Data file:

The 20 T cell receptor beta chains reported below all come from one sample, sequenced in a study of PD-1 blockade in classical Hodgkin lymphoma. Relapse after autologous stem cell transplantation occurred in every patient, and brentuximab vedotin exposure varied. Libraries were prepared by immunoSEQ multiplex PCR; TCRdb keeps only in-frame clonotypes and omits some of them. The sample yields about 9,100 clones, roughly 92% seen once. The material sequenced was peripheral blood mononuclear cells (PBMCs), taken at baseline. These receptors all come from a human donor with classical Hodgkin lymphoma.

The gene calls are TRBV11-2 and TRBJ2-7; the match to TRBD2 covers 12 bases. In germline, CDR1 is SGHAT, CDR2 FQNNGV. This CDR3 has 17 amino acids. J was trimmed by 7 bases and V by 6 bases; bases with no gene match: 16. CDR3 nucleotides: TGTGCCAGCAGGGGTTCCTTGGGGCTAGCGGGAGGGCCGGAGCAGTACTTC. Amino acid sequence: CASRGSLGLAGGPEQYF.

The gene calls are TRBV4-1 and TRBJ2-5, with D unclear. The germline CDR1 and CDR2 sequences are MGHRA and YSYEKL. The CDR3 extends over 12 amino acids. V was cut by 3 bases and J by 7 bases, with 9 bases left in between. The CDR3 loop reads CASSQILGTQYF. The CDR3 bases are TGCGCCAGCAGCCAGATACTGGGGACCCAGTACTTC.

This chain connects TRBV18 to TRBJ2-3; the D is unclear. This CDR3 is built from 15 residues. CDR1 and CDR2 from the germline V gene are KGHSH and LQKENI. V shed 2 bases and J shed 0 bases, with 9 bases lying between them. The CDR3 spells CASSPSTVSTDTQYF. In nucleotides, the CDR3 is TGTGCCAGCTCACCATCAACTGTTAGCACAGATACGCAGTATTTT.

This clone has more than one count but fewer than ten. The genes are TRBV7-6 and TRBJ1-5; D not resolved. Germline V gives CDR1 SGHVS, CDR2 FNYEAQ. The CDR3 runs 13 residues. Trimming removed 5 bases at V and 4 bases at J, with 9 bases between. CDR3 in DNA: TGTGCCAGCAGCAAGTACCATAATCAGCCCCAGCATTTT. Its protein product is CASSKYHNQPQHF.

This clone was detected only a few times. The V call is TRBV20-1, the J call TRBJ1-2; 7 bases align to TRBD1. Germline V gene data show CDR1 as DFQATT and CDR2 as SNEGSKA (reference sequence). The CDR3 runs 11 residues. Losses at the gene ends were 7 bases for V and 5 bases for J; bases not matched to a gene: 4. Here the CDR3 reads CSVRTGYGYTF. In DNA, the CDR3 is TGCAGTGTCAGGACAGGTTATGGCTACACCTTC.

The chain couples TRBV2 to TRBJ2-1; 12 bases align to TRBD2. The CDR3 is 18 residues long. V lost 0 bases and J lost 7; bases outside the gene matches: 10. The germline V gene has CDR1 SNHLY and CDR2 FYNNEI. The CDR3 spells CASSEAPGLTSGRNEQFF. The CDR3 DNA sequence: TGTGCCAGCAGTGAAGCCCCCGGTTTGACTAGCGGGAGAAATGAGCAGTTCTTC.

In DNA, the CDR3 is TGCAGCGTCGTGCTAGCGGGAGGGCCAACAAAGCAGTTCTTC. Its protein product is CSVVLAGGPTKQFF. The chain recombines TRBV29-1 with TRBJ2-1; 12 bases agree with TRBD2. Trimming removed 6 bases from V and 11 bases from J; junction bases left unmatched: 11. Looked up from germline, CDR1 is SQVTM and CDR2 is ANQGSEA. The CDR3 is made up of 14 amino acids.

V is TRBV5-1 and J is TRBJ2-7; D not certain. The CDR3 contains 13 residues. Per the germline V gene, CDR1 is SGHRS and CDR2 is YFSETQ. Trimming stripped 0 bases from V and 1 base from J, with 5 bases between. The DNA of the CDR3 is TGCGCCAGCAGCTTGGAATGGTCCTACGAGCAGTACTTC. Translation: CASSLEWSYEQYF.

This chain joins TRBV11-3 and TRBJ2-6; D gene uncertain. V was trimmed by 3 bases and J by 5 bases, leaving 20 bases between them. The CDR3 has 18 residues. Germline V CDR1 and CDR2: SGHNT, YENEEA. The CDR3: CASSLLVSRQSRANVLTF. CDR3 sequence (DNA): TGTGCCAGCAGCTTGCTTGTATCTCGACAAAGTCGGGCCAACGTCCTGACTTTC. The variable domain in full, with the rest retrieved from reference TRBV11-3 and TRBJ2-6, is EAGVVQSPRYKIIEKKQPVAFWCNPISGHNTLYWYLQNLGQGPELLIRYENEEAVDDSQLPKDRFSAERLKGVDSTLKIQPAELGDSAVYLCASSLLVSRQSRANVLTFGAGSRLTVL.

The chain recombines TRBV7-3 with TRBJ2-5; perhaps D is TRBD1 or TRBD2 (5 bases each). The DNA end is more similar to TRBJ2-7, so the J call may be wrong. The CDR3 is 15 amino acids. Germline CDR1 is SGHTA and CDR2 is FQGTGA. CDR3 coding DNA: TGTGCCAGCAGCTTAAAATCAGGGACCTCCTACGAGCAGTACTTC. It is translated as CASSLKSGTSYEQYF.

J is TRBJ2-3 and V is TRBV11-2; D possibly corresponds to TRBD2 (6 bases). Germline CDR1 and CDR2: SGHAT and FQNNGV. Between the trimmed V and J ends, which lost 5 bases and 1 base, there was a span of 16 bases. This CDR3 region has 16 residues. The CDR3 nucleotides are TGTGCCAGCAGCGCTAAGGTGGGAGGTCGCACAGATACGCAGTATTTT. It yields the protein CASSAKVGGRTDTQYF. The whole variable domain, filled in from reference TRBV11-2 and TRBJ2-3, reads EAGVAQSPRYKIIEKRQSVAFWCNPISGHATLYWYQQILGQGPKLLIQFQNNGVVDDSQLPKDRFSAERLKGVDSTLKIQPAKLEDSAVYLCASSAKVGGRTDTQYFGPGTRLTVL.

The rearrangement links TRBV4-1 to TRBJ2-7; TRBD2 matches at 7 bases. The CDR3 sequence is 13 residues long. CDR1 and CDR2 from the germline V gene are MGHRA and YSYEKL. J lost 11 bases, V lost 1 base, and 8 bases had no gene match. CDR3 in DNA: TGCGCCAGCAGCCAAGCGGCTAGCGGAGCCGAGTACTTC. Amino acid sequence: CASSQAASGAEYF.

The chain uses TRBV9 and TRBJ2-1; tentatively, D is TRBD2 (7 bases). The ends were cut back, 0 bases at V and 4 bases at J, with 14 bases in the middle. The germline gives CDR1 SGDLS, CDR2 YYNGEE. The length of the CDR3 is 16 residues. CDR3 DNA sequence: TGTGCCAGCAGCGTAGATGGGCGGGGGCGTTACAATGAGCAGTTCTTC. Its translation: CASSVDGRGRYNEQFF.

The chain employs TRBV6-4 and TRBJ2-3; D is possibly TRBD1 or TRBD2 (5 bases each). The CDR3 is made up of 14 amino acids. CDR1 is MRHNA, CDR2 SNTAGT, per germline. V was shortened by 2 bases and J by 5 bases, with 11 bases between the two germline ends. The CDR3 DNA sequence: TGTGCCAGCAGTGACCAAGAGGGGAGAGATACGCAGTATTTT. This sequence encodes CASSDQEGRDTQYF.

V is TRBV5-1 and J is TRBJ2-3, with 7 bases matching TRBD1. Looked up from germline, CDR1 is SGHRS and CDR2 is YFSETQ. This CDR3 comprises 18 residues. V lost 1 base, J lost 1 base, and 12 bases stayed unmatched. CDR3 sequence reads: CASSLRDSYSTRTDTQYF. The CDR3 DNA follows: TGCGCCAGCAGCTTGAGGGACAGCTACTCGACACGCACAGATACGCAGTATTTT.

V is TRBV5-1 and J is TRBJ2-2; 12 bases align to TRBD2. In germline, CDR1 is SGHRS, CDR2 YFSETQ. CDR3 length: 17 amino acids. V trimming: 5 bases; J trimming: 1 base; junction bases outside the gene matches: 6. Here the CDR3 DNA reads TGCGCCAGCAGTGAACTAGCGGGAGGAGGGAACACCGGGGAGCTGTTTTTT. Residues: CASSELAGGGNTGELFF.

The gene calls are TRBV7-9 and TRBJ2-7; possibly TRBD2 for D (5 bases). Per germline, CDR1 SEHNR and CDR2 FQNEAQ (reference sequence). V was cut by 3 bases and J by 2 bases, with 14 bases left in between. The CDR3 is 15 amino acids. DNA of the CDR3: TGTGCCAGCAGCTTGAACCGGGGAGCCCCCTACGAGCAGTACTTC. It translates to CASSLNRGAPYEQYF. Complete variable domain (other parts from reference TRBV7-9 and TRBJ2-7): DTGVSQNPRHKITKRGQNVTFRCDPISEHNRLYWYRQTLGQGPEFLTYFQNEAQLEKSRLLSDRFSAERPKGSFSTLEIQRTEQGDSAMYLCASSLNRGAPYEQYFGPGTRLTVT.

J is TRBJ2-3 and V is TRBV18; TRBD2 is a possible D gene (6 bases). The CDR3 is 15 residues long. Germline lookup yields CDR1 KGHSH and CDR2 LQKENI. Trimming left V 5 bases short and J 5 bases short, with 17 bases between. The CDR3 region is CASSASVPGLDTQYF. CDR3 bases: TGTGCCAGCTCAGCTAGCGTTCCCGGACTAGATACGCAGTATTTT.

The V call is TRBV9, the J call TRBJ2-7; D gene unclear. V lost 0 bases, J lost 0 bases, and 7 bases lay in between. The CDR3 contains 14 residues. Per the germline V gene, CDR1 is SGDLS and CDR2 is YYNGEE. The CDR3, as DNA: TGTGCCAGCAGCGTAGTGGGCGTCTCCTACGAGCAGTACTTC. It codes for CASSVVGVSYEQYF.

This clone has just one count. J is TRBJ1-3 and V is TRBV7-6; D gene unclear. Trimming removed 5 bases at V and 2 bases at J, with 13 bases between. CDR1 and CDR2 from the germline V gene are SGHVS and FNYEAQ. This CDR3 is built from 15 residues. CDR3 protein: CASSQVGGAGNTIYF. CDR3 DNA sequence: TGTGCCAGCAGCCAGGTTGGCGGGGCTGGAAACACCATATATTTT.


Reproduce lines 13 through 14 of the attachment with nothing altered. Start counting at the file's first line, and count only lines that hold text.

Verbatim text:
The rearrangement links TRBV4-1 to TRBJ2-7; TRBD2 matches at 7 bases. The CDR3 sequence is 13 residues long. CDR1 and CDR2 from the germline V gene are MGHRA and YSYEKL. J lost 11 bases, V lost 1 base, and 8 bases had no gene match. CDR3 in DNA: TGCGCCAGCAGCCAAGCGGCTAGCGGAGCCGAGTACTTC. Amino acid sequence: CASSQAASGAEYF.

The chain uses TRBV9 and TRBJ2-1; tentatively, D is TRBD2 (7 bases). The ends were cut back, 0 bases at V and 4 bases at J, with 14 bases in the middle. The germline gives CDR1 SGDLS, CDR2 YYNGEE. The length of the CDR3 is 16 residues. CDR3 DNA sequence: TGTGCCAGCAGCGTAGATGGGCGGGGGCGTTACAATGAGCAGTTCTTC. Its translation: CASSVDGRGRYNEQFF.